Compare live exchange rates for electronic fund transfers and sending currency overseas
Find the best money transfer deal using our live rate checker above. Once you've found the best deal, follow the link to the broker's website where you'll be asked to create an account. Follow the instructions to set up your account and begin your transfer.
Once you've set up an account on the broker's website you'll need to transfer money into it. You can usually do this by bank transfer or credit or debit card. When you make a transfer, the broker will convert your funds into the currency you want to transfer, then send them to the recipient's bank account so the recipient receives the full amount in their local currency. You'll be able to see the exchange rate and any fees before you make the transfer so you know exactly how much will be received by the recipient and how much it will cost you.
Yes, specialist money transfer brokers are typically around 5% cheaper than high street banks which means you could save £50 for every £1000 that you transfer.
To see why, we need to look at the costs involved in making a money transfer. There are usually two costs:
Transfer fees are fixed or percentage-based fees that are charged by the money transfer broker for using their service. Not all brokers charge a transfer fee, and some brokers charge different fees depending on how you pay. For example, many high street banks do not charge a transfer fee if you make the transfer using online banking on via their app, but if you make the transfer in a branch or over the phone you will be charged a fixed transfer fee of around £25.
In addition there's also the exchange rate. This is the rate that's used by the broker to convert your funds from one currency to the other, and it usually has a much bigger impact on the final amount being received.
To determine your exchange rate, most brokers will take the interbank rate (which is the rate that banks use to trade currencies with each other) and subtract a percentage from it. The more a broker subtracts from the interbank rate, the lower the exchange rate you'll receive and the more profit the broker will make. Hight street banks are notorious for shaving 5% or more off interbank rate at your expense, but you won't know this until the last minute because they don't publish their rates online (they will give you a 'live quote' just before you make the transfer).
So how can a specialist money transfer broker save you money? Simply by cutting down on the transfer fees and / or offering better exchange rates. In fact, many money transfer brokers are now offering the actual interbank exchange rate on money transfers and just charging a small transfer fee instead which could save you a huge amount of money, especially on larger transfers. But don't just take our word for it - use our live rate checker above to compare the deals on offer and see how much you could save.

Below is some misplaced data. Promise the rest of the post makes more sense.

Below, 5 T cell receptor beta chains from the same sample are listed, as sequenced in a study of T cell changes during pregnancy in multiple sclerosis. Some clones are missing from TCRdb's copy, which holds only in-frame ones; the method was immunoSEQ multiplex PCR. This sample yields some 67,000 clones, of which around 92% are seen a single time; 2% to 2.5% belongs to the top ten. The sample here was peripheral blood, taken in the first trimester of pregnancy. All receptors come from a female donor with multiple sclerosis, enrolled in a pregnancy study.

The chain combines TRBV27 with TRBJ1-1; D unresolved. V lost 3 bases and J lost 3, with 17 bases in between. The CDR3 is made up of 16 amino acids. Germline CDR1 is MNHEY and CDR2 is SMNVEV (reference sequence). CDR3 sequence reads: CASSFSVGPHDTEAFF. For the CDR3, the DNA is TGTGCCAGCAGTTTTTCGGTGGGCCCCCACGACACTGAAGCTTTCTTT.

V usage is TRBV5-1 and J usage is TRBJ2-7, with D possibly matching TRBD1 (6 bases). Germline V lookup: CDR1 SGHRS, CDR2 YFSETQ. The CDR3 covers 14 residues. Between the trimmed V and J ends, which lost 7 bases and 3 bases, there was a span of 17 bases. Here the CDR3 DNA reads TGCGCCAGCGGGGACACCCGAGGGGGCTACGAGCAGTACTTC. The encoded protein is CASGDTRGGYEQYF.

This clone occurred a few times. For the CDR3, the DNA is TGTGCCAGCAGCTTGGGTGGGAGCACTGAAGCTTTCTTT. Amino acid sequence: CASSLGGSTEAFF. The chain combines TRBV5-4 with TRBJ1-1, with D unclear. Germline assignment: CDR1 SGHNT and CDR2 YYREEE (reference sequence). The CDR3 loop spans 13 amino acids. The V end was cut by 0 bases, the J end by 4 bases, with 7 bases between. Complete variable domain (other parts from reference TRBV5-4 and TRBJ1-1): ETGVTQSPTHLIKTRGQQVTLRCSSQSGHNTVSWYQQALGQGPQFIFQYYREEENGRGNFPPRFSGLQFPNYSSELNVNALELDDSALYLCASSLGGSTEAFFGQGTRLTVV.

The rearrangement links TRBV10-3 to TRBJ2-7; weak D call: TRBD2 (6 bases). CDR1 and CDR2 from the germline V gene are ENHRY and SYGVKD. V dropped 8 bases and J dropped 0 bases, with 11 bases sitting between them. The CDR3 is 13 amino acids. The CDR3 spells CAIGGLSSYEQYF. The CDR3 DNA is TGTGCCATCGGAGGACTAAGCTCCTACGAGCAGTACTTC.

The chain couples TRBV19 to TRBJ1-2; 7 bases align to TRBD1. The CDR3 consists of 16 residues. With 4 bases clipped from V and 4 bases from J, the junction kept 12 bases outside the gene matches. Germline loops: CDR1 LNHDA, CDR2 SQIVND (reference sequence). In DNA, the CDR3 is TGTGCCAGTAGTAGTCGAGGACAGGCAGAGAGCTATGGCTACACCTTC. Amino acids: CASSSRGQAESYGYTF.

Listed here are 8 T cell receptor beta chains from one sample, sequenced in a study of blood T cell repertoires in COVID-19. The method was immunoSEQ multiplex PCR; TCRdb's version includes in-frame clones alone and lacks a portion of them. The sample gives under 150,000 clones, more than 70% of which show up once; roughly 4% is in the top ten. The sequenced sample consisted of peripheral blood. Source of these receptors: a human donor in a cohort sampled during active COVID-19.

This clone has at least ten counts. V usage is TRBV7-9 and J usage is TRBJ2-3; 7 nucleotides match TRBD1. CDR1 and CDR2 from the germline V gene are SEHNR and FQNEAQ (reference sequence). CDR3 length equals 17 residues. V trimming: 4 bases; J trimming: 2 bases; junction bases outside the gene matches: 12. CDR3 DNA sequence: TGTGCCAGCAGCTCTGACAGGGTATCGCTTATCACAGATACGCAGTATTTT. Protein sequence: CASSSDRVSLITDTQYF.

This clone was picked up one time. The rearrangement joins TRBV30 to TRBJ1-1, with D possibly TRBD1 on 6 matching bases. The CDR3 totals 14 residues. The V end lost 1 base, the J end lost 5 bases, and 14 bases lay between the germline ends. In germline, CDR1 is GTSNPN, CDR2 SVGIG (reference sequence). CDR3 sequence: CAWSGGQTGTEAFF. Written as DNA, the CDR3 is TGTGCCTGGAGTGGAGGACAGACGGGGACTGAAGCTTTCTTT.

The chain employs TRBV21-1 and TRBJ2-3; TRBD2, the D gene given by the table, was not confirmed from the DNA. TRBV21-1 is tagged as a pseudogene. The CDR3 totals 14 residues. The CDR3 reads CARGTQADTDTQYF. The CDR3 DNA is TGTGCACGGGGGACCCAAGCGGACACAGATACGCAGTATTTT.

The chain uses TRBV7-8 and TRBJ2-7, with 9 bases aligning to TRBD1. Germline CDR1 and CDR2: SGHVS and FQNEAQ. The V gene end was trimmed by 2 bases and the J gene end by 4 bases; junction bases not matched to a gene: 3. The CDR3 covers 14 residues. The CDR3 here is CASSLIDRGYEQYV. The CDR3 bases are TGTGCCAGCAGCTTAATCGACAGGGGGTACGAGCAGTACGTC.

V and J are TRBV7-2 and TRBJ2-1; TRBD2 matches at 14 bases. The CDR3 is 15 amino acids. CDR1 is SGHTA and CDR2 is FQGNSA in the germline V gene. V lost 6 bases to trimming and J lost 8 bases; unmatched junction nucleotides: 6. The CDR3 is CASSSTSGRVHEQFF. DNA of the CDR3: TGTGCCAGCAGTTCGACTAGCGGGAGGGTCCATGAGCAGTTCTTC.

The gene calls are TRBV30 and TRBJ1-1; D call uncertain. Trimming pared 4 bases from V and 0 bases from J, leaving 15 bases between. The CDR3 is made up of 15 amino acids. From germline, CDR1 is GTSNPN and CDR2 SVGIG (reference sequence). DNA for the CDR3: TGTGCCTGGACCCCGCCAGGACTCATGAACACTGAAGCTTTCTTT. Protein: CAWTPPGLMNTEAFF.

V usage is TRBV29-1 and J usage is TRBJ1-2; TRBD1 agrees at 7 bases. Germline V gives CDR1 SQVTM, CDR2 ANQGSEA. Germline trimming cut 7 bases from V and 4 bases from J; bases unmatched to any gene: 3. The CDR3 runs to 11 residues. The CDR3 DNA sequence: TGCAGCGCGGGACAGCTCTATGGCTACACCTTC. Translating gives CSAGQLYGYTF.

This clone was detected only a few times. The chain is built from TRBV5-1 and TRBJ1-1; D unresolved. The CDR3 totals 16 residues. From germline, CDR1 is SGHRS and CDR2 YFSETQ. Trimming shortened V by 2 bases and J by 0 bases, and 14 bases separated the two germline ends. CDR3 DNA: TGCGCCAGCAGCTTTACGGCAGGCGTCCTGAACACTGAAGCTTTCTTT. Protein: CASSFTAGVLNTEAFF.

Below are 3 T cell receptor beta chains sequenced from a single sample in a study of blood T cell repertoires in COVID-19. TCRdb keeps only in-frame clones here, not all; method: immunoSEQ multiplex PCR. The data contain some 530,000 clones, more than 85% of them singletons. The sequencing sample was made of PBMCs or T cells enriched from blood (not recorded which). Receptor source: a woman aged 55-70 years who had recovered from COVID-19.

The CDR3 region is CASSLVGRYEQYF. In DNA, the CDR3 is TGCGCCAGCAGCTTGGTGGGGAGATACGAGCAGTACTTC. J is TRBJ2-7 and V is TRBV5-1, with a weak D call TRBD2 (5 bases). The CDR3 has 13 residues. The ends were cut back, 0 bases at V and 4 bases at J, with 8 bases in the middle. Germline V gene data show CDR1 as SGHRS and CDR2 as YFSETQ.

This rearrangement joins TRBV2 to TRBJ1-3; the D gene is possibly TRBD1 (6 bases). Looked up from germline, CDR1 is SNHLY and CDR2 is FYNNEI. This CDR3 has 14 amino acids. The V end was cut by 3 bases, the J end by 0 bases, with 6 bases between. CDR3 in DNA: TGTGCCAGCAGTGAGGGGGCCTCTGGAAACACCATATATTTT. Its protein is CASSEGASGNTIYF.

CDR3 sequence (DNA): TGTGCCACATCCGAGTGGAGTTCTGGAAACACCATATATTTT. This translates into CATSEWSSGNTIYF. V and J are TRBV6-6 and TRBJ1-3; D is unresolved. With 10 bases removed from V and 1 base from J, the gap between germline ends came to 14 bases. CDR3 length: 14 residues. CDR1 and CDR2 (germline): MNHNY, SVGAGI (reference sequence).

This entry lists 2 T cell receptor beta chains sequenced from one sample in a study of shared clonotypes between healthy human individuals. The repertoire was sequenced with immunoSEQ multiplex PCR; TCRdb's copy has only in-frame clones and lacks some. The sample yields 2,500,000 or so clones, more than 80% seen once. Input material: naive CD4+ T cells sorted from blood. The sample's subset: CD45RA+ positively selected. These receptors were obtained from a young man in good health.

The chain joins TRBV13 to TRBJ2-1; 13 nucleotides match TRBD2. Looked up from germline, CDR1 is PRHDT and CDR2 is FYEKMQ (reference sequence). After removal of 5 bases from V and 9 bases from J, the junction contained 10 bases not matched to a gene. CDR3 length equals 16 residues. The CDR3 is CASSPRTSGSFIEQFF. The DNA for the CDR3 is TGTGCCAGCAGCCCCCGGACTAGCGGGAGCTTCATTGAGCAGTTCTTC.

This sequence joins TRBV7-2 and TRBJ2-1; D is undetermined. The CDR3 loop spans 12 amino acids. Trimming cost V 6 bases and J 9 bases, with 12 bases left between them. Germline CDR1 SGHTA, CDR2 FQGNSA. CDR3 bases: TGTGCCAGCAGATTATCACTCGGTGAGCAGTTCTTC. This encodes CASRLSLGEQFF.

Simple transfers between the UK and Europe normally clear within a few hours. For other currencies the vast majority of transfers are completed within 1-3 working days. When you make a transfer the broker will estimate the length of time it will take for your funds to arrive before you confirm your order, and in some cases you can pay an extra fee to speed the transfer up.
The biggest factors affecting the speed of a money transfer are the country the funds are being sent to, and the recipient's bank. Money transfers to some countries are subject to stricter identity and anti-money laundering checks which can delay the process by a day or two. Also, some banks process payments in batches once or twice per day which means if you funds arrive in the recipient's bank after the payments have been processed, the recipient will have to wait until the bank processes the next batch of payments for the funds to clear which may not be until the next working day.
If you pay by bank transfer there are no limits on the amount of money you can send with a money transfer. However, if you pay by card there may be transactional or daily spending limits that restrict the amount you can transfer at any one time. You can usually get around these restrictions by spitting the transfer up into smaller chunks or by making multiple transfers over more than one day.
Depending on how much money you're transferring and where you're transferring it to / from, you may be asked to verify your identity. Sometimes your identity can be verified automatically when you pay (for example by matching your personal details with those held by your bank), but other times you may be asked for some additional documents like a scan of your passport or driving licence and a recent utility bill.
You're more likely to be asked for extra identity documents if you are making a transfer over £10,000 (or equivalent), or if you're transferring funds to or from a country that is considered to be at high risk for money laundering.
It's important to make sure you're transferring money in your own name and from your own bank account or card. If the details you provide don't match the information held by your bank or card issuer your transfer may be rejected or you may have to provide extra documents to prove your identity.
Yes, you can receive funds as well as send funds with a money transfer.
Once you've created an account with your chosen broker you'll be given your own unique bank details for the country you want to receive money from, so for example if you want to receive euros you'll be given a European IBAN number, or for US dollars you'll be given a US account and routing number. You can give these bank details to the person you want to receive money from so they can make a payment to you in their local currency as though you were both in the same country. The funds they send to you will be converted into British pounds and forwarded directly into your UK bank account.